Resilient Survivor of Traumatic Losses Asks Which Meditations to Use
A therapist dealing with her own major losses, traumatic grief, anger, panic attacks and PTS asks which meditations would be best for her, to complement and fortify the work she is doing in psychotherapy.
I recently lost both parents - my mom after a long illness, and my dad killed himself a few months later.
After an argument with me, he went upstairs and shot himself. I found him. It was a huge trauma, and I have been in great distress ever since.
I have had panic attacks for the last few months and from time to time I feel afraid of dying. I need some help to work with this trauma and to heal,
I feel that my heart is full of pain (sorrow and anger at the same time).
As there are a lot of meditations on your website, I would appreciate so much if you would recommend to me the imagery you think would be best for my healing.
I am 38 and in therapy in the moment. I work as a psychologist myself, specializing in body-based, somatic psychotherapy.
Thank you very much,
I'm so sorry. What a time you've had.
Recovering from any loved one's suicide is hard enough, but when someone close kills himself in an impulsive, angry response to an argument, with that element of "I'll show you!!", it's particularly cruel and punishing. So, of course, you're angry. What a selfish thing to leave you with. On the other hand, you know he had to be feeling trapped in tremendous, intolerable pain and, at least for a moment, just had to get OUT. So, of course, you're terribly sad as well.
Plus, you just lost your mother, who would perhaps be the one you'd most want to talk to about this, get comfort from. And, if she was ill for an extended time, you're recovering from that as well. It's a lot to deal with, no matter how strong and together you are.
The good news is people really do recover from this; you're really clear about what you're feeling and what you need to do; you're young; you're in therapy; you're a body-based therapist yourself, so you've got sophisticated knowledge to help you get through this; and you know how to ask for help. That combination of active ingredients is more than what you need to heal.
We do have some guided imagery that would be good for you in these circumstances. First of all, if your relationship with your mother was essentially positive and uncomplicated, and you're missing her extra-much under these painful circumstances, I'd use the Ease Grief imagery for help with that loss. If the relationship with your mother was fraught and difficult, I'd leave that alone for now.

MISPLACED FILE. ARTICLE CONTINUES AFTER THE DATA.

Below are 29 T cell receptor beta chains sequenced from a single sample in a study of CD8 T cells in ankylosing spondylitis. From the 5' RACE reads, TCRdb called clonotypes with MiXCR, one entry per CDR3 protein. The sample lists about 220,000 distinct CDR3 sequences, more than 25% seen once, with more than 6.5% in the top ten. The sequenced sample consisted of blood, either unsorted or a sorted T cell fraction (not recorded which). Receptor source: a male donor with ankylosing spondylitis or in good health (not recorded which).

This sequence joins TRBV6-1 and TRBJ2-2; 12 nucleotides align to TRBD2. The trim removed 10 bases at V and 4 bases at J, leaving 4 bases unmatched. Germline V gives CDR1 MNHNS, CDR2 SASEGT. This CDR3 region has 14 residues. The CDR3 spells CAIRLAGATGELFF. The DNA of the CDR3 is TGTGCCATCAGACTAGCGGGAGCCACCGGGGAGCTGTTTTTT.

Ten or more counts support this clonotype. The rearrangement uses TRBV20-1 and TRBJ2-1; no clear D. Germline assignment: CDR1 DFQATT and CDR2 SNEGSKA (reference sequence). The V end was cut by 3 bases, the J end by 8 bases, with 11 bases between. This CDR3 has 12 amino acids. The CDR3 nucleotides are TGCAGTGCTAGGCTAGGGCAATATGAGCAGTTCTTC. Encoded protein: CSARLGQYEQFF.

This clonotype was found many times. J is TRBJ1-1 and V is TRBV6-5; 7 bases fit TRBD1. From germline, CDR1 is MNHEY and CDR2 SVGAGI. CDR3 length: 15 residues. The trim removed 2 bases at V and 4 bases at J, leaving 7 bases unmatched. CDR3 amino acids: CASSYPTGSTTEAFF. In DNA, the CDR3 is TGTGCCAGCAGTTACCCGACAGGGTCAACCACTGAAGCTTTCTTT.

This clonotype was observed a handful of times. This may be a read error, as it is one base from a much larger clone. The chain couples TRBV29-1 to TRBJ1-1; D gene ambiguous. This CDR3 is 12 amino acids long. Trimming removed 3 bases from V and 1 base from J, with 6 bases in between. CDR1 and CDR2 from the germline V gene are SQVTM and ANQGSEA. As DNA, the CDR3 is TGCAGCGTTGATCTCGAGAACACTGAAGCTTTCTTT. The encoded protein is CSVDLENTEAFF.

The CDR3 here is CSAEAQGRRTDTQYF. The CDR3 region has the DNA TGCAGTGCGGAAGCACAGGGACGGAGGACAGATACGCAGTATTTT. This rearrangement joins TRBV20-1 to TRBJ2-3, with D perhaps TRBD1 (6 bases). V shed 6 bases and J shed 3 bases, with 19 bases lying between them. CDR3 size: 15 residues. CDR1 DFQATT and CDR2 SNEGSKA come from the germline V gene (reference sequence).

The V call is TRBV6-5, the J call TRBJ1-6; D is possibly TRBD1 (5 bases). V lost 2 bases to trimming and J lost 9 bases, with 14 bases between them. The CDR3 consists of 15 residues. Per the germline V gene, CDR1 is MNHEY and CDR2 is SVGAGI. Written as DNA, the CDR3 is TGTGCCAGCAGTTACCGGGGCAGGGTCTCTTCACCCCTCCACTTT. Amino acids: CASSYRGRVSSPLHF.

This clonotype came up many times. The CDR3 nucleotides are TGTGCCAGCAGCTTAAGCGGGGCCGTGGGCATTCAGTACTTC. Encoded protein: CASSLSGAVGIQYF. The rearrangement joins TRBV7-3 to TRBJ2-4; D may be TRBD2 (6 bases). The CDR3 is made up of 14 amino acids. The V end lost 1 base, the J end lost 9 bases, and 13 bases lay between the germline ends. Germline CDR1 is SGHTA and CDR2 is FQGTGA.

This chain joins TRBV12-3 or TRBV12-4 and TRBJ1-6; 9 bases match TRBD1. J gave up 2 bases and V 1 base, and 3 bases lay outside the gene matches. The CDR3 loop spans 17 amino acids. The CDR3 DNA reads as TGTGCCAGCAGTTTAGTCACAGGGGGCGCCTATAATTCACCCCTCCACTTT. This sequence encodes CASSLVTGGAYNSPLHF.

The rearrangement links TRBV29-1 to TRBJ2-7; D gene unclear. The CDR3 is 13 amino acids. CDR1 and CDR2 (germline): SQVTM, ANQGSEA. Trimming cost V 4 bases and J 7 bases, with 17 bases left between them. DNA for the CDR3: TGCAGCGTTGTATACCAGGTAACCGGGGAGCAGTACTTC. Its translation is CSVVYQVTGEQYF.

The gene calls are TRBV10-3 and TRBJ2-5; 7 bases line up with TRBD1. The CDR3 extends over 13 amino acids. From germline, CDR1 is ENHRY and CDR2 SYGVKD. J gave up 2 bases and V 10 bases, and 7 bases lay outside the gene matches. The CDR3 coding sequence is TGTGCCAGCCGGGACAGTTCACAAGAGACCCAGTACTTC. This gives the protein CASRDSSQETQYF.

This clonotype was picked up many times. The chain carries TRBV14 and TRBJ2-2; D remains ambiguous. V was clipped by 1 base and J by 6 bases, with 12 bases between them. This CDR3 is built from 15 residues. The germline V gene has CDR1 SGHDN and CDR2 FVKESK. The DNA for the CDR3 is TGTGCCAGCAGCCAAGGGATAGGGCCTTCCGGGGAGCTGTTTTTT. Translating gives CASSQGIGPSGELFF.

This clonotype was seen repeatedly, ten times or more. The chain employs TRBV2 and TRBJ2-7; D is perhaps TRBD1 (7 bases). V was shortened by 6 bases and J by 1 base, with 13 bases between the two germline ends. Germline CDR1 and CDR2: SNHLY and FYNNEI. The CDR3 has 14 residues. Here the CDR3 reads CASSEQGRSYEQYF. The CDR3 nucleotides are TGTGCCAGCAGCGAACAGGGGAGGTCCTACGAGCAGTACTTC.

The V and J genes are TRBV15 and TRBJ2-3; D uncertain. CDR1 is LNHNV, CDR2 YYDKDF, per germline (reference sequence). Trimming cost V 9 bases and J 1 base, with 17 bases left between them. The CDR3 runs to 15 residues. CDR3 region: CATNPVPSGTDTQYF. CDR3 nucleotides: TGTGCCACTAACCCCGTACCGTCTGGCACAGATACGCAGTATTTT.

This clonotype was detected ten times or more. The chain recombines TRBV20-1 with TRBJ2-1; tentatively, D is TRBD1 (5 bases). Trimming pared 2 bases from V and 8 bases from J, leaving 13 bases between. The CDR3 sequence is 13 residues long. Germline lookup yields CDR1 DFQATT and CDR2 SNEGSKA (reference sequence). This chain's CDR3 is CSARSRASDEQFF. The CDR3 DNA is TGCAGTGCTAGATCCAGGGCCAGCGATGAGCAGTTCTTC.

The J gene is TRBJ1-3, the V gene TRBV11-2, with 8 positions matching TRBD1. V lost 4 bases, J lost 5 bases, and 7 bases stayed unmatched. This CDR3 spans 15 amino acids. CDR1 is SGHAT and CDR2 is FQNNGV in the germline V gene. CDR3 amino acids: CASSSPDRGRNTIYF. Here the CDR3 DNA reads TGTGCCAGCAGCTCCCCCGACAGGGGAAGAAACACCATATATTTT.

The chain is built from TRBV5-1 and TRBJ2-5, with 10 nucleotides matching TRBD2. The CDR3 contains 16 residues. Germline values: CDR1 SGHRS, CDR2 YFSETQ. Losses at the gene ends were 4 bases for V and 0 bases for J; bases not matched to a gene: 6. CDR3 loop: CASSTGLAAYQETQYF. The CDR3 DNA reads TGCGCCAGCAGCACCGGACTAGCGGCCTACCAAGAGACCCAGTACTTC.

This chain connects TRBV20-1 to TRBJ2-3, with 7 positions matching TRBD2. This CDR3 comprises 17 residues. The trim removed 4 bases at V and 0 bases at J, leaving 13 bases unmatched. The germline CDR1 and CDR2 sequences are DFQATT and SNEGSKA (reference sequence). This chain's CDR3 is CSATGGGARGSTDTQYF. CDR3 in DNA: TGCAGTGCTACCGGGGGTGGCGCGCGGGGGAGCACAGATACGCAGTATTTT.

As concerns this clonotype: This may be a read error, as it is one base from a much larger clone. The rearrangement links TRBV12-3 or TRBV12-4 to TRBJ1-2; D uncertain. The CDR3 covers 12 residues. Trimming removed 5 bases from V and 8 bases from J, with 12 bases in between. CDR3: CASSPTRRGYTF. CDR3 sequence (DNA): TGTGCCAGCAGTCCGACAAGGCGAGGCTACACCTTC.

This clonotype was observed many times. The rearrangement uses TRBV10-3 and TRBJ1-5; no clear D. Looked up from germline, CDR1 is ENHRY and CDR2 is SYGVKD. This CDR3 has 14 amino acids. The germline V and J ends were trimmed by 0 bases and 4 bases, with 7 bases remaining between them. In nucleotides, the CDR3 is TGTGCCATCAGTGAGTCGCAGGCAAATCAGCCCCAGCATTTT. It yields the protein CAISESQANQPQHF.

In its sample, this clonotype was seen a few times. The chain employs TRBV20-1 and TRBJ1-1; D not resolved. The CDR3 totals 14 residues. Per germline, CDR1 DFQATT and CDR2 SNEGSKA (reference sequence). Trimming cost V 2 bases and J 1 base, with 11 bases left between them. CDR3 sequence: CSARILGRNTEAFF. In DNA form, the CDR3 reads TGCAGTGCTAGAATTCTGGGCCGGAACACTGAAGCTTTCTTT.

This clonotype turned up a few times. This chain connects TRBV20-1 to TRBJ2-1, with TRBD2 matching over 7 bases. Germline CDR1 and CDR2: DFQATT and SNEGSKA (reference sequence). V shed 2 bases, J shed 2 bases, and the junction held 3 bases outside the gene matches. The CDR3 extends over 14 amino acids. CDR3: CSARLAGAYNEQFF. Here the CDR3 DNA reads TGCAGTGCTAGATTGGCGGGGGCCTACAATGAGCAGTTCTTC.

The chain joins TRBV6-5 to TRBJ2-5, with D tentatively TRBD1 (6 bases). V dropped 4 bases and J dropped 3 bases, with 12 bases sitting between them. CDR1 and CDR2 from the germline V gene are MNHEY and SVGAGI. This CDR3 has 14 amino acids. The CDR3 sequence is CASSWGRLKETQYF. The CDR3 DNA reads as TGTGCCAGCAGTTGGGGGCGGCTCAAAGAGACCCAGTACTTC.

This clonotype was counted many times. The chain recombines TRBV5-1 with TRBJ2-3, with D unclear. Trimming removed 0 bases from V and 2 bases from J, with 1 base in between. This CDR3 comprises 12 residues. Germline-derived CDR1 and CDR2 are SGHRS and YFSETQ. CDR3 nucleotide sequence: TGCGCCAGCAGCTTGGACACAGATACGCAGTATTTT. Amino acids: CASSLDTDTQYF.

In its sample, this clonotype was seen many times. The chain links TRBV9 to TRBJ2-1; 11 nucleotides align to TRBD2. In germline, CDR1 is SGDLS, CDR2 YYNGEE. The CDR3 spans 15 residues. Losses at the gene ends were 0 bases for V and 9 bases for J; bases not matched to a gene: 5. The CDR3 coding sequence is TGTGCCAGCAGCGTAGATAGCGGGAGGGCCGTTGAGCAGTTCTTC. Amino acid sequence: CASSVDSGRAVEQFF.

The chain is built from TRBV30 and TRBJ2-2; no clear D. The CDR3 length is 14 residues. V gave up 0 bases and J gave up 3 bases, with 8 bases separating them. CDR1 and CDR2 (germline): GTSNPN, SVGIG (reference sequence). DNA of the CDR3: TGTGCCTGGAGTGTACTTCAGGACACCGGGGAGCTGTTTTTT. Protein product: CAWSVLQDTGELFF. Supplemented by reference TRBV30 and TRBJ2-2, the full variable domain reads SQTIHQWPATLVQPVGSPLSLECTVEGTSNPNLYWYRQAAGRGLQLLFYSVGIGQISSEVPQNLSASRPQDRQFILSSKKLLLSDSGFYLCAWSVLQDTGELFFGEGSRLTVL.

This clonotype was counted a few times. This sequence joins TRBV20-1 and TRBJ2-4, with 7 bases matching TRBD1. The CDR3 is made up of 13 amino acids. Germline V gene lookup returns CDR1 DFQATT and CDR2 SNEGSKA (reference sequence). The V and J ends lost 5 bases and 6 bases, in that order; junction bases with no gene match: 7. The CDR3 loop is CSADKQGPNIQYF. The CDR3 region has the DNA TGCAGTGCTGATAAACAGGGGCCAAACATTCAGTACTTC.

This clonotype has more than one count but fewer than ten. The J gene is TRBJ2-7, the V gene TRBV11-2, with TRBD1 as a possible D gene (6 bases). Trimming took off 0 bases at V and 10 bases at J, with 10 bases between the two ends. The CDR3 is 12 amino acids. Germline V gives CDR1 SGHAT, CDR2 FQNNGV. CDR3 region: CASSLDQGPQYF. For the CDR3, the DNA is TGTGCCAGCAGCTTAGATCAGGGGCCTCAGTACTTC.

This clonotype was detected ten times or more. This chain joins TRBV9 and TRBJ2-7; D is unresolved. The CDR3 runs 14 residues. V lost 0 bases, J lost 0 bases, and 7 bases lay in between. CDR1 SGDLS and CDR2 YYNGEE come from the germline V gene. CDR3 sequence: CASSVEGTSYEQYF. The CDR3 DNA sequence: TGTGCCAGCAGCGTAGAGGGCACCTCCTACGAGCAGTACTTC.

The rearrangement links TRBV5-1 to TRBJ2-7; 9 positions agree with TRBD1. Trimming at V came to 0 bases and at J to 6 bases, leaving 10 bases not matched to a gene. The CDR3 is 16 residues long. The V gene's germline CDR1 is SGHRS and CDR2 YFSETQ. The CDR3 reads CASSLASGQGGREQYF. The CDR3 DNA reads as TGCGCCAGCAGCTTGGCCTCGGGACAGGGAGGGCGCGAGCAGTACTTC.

Assuming that you’ve responded well to the technique of guided imagery, you could try the imagery for Panic Attacks for some brief exercises you can do when you’re out and about and feeling triggered or when you sense that an episode is starting up. There’s also imagery in there to reframe the panic to excitement (physiologically, the sensations are quite similar).
To target your reactions to the bitter way your father left you, I recommend listening to Heartbreak, Abandonment & Betrayal. In fact, if you find this imagery suits you, I'd listen to it repeatedly for several days or weeks, or until you're sick of it, whichever comes first.
Then I'd move on to Healing Trauma, which gets right to the heart of the healing from your PTS, but is intense and emotionally evocative. You shouldn't have a problem with it, and especially after listening to the Heartbreak imagery. It has a profound, cumulative effect that you may feel right away, or it may sneak up on you. Either way is good - trust your body and psyche to get the timing right. And go back to the Heartbreak imagery and intersperse it with this imagery when you're so inclined.
For some variety, and if it's still an issue (and it may or may not be) you could alternate with Anger & Forgiveness - but only if/when you're ready to forgive. And if you're not, that's okay too - don't push it.
If you want help with sleep while all this is going on, then Healthful Sleep is a good one to listen to before bed. I imagine your sleep has been pretty disrupted.
And finally - and if you're a body-based therapist yourself, this will probably come as no surprise to you - Somatic Experiencing, the technique created by Peter Levine, might really help you along in your therapy, as part of your work with your therapist. There are trained SE therapists everywhere, and especially on both coasts. (For all I know, you're an SE therapist).
So, those are my recommendations. I wish you well. If you feel like it, drop a line in a few weeks and let me know how you're doing.
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